QUO VADIS - Reviewed by Mike
Reiner Knizia game whose theme is based upon getting senators promoted via a series of committees to the senate and collecting laurel leaves along the way. The player who has the most laurel leaves at the end of the game is declared the winner, providing that he has at least one representative in the senate.
The board depicts a series of committee rooms with pathways between them, ultimately leading to the senate. Committee rooms consist of either 1,3 or 5 places. Between most of these pathways is a laurel token, ranging in value from 2 to 5.
Players move their senators around these committee rooms attempting to get a majority in that committee which will then enable them to be promoted to the next committee above. If they suceed in doing this they take the laurel leaf token that is on the pathway between the two committees and place it FACE DOWN in front of them, keeping their score secret. A new laurel token is taken from the pile of unused tokens to replace it.
Sometimes the number of senators in a committee may be equal. The active player can then negotiate with the other player to vote for him to move up, offering some reward. If the offer is accepted that player receives not only the reward but also a laurel token value 1, FOR EACH SENATOR that votes. It may be advantageous to do this as with the active player moving out of a committee room the second player can move another senator in, thereby creating a majority of his own. It may transpire however that other players have a turn before this can happen, so the option has to be considered carefully.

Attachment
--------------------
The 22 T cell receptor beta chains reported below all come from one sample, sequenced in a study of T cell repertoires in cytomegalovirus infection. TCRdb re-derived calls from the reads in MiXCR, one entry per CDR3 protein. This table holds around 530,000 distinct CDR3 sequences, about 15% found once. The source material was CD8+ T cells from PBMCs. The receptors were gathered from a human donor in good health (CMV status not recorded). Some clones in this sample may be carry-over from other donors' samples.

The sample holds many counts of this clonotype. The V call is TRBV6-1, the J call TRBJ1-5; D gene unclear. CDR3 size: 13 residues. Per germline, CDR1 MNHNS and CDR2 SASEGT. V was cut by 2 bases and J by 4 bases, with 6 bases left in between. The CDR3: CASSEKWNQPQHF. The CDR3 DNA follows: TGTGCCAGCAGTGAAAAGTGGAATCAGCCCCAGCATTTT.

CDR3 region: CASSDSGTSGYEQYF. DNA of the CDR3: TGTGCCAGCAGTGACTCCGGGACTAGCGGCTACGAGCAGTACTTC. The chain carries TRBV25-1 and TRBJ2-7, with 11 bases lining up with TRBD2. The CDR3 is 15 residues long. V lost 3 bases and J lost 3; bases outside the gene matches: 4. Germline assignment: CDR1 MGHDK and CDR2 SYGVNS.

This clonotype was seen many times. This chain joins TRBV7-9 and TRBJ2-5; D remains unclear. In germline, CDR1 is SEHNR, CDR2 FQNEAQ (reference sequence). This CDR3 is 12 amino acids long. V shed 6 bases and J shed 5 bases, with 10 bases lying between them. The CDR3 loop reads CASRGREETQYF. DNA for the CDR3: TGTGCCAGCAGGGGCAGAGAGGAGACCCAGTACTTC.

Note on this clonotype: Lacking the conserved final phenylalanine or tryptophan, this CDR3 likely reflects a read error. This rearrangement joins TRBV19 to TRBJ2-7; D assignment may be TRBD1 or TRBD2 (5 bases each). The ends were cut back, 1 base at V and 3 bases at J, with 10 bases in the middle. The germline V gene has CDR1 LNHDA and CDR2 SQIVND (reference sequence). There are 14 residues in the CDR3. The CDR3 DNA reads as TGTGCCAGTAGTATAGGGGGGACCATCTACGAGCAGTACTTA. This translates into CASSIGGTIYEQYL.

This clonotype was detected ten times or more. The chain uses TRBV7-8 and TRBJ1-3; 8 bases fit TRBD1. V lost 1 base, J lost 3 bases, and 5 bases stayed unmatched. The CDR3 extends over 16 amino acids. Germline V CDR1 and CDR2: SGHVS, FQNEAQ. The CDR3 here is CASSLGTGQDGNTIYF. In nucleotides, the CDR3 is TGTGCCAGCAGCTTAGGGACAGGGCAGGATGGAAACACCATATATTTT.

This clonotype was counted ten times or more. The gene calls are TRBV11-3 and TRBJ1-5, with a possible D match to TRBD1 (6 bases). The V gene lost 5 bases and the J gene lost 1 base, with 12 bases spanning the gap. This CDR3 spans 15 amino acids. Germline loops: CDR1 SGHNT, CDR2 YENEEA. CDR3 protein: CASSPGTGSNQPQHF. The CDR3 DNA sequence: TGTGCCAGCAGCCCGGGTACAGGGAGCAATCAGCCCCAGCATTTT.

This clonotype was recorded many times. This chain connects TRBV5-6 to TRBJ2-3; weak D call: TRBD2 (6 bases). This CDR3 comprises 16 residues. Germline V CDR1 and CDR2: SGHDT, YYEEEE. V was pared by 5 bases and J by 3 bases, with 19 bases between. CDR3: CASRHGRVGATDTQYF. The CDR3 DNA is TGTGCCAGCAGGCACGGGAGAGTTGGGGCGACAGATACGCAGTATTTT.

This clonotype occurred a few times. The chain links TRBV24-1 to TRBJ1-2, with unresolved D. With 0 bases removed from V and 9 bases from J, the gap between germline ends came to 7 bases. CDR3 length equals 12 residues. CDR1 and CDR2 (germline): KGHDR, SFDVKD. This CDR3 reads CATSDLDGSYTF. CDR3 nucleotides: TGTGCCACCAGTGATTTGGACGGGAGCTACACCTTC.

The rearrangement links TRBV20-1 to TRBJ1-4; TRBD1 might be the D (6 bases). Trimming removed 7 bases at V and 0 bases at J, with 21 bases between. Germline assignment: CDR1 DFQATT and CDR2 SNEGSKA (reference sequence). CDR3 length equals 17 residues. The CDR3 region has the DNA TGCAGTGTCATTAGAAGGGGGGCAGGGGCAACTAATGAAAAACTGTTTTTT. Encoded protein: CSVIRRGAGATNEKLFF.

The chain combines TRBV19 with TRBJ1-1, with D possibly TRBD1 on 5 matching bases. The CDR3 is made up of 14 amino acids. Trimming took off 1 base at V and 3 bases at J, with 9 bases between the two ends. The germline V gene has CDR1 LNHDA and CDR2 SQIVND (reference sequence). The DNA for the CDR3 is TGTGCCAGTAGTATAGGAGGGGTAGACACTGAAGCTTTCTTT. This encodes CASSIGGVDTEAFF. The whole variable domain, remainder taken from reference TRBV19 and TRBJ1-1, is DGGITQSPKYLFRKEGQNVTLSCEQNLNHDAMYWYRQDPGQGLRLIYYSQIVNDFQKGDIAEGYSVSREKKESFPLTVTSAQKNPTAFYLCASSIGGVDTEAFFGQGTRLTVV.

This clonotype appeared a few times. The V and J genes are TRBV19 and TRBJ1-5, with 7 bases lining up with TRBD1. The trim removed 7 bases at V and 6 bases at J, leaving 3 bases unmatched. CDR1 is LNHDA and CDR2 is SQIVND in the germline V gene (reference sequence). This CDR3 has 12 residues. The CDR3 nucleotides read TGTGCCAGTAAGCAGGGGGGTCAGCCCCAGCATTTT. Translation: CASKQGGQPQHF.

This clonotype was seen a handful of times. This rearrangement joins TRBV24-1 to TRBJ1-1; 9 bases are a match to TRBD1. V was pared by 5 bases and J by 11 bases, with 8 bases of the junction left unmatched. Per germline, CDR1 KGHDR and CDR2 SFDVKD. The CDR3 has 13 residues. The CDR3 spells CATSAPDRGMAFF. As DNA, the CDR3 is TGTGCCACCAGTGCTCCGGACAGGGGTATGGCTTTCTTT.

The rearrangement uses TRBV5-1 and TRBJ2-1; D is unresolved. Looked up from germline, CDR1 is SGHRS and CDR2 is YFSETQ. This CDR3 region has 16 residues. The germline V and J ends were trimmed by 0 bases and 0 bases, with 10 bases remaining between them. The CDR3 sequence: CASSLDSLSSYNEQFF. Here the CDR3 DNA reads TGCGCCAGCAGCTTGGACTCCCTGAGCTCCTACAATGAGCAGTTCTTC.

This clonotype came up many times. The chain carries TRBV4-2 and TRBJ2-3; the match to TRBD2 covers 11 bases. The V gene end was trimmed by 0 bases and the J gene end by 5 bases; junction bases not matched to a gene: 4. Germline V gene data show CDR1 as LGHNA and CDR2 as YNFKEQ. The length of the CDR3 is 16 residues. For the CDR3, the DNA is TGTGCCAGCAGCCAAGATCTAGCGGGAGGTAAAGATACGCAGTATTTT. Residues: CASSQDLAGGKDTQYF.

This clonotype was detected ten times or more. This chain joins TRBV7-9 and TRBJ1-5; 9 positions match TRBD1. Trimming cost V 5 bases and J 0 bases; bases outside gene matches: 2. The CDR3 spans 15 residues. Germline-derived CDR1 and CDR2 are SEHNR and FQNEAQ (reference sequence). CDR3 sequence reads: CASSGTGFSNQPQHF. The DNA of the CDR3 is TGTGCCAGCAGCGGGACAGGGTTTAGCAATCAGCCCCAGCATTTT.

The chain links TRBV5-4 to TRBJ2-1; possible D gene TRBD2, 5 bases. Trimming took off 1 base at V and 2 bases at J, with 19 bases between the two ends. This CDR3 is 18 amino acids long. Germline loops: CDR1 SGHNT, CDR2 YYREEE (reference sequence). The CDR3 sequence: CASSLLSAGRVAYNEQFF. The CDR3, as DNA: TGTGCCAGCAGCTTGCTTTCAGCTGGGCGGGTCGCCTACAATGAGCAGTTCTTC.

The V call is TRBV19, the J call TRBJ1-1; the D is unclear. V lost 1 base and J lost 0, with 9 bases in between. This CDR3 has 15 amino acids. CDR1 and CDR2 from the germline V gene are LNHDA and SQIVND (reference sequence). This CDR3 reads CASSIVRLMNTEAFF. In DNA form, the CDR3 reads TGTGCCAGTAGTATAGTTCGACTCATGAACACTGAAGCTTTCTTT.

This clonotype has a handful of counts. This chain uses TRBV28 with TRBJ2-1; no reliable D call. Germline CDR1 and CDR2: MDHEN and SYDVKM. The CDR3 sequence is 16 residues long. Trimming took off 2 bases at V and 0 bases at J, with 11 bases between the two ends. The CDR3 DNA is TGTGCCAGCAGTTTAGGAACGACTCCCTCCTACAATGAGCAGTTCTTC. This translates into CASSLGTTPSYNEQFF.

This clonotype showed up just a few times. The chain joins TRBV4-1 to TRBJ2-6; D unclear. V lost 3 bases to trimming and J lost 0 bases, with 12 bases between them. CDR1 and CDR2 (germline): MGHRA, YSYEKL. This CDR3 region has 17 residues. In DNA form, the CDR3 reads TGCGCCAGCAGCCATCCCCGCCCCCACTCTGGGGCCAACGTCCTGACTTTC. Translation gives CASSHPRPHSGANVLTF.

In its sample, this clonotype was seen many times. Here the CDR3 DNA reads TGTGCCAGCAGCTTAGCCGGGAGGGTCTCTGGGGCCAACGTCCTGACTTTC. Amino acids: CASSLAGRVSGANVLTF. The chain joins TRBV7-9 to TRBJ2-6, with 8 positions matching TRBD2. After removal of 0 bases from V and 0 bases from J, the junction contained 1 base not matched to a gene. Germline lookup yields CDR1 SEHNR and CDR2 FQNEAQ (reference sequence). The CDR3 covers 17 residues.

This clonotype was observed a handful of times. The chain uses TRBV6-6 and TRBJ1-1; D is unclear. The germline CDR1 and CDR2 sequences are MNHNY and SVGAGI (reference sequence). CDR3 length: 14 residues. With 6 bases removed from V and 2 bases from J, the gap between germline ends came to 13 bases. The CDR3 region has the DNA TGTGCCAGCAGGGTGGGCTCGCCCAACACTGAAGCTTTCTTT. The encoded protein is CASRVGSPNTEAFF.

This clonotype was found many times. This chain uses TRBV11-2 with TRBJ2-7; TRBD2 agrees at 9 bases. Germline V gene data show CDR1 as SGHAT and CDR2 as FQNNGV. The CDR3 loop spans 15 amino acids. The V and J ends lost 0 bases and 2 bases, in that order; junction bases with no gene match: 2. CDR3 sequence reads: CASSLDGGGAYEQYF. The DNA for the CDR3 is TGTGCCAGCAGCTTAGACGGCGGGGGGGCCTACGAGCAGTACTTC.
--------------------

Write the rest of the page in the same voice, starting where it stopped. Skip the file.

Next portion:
In their turn players have 3 options :
1) introduce a new senator at one of the committees on the bottom row(if any vacancies exist).
2) move a senator from one committee room to another and pick up the laurel token(if he has a majority or the votes to do so from the other players). There are some special laurel tokens worth 2, which also contain a symbol of Caesar. The capture of these tokens enable the player to move Caesar(see 3 below) in addition to the move he has just made.
3) move the Caesar token. Caesar(of which there is only one) has special powers, as you would expect. If he is placed above a committee room there is no longer a requirement to have a majority to move up to another committee, it is permitted automatically. The down side of this however is that Caesar covers the laurel leaf token that links the two committees so there is no gain in laurel leaves to be made from making the move. Moving Caesar can be used to thwart someone else's attempt to gain say 5 laurels when they have a majority, a good delaying tactic and one that could be used as part of the negotiating process( e.g. "I won't move Caesar if you promise to support my promotion from this committee".
Play moves quickly round the table and the end is reached within 30-40 minutes so it's a good closer which doesn't task the brain too much, more your skill at negotiating with others.